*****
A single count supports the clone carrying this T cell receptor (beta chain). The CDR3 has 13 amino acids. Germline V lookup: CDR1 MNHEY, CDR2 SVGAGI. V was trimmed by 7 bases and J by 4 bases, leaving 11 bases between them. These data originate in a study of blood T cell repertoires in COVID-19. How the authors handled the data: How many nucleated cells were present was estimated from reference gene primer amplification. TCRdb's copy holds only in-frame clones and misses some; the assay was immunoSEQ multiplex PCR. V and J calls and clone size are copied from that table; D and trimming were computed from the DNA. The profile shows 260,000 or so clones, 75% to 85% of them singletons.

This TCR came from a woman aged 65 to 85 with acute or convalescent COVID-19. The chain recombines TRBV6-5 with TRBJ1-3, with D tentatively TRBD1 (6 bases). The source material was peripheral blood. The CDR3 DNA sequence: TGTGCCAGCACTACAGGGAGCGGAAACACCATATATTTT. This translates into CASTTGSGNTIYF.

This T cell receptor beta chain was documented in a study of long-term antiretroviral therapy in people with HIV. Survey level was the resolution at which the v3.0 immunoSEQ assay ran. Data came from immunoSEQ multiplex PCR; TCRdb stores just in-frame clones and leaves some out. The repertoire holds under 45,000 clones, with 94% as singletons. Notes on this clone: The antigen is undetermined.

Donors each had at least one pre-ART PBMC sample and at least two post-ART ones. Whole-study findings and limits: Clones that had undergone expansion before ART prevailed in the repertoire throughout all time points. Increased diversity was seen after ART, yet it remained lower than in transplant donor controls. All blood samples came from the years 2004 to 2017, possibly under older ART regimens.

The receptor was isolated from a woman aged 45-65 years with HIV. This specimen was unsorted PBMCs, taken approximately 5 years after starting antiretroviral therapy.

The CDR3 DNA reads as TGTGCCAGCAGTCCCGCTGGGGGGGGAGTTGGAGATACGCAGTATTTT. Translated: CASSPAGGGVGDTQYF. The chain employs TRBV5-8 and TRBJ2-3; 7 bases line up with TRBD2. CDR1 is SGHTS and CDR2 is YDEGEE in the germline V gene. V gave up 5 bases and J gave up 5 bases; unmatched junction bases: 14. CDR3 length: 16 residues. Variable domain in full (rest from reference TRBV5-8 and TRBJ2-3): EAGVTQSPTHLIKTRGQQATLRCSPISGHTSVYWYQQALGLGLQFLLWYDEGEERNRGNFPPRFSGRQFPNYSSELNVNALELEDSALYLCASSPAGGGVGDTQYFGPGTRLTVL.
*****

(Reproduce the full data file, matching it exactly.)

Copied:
A single count supports the clone carrying this T cell receptor (beta chain). The CDR3 has 13 amino acids. Germline V lookup: CDR1 MNHEY, CDR2 SVGAGI. V was trimmed by 7 bases and J by 4 bases, leaving 11 bases between them. These data originate in a study of blood T cell repertoires in COVID-19. How the authors handled the data: How many nucleated cells were present was estimated from reference gene primer amplification. TCRdb's copy holds only in-frame clones and misses some; the assay was immunoSEQ multiplex PCR. V and J calls and clone size are copied from that table; D and trimming were computed from the DNA. The profile shows 260,000 or so clones, 75% to 85% of them singletons.

This TCR came from a woman aged 65 to 85 with acute or convalescent COVID-19. The chain recombines TRBV6-5 with TRBJ1-3, with D tentatively TRBD1 (6 bases). The source material was peripheral blood. The CDR3 DNA sequence: TGTGCCAGCACTACAGGGAGCGGAAACACCATATATTTT. This translates into CASTTGSGNTIYF.

This T cell receptor beta chain was documented in a study of long-term antiretroviral therapy in people with HIV. Survey level was the resolution at which the v3.0 immunoSEQ assay ran. Data came from immunoSEQ multiplex PCR; TCRdb stores just in-frame clones and leaves some out. The repertoire holds under 45,000 clones, with 94% as singletons. Notes on this clone: The antigen is undetermined.

Donors each had at least one pre-ART PBMC sample and at least two post-ART ones. Whole-study findings and limits: Clones that had undergone expansion before ART prevailed in the repertoire throughout all time points. Increased diversity was seen after ART, yet it remained lower than in transplant donor controls. All blood samples came from the years 2004 to 2017, possibly under older ART regimens.

The receptor was isolated from a woman aged 45-65 years with HIV. This specimen was unsorted PBMCs, taken approximately 5 years after starting antiretroviral therapy.

The CDR3 DNA reads as TGTGCCAGCAGTCCCGCTGGGGGGGGAGTTGGAGATACGCAGTATTTT. Translated: CASSPAGGGVGDTQYF. The chain employs TRBV5-8 and TRBJ2-3; 7 bases line up with TRBD2. CDR1 is SGHTS and CDR2 is YDEGEE in the germline V gene. V gave up 5 bases and J gave up 5 bases; unmatched junction bases: 14. CDR3 length: 16 residues. Variable domain in full (rest from reference TRBV5-8 and TRBJ2-3): EAGVTQSPTHLIKTRGQQATLRCSPISGHTSVYWYQQALGLGLQFLLWYDEGEERNRGNFPPRFSGRQFPNYSSELNVNALELEDSALYLCASSPAGGGVGDTQYFGPGTRLTVL.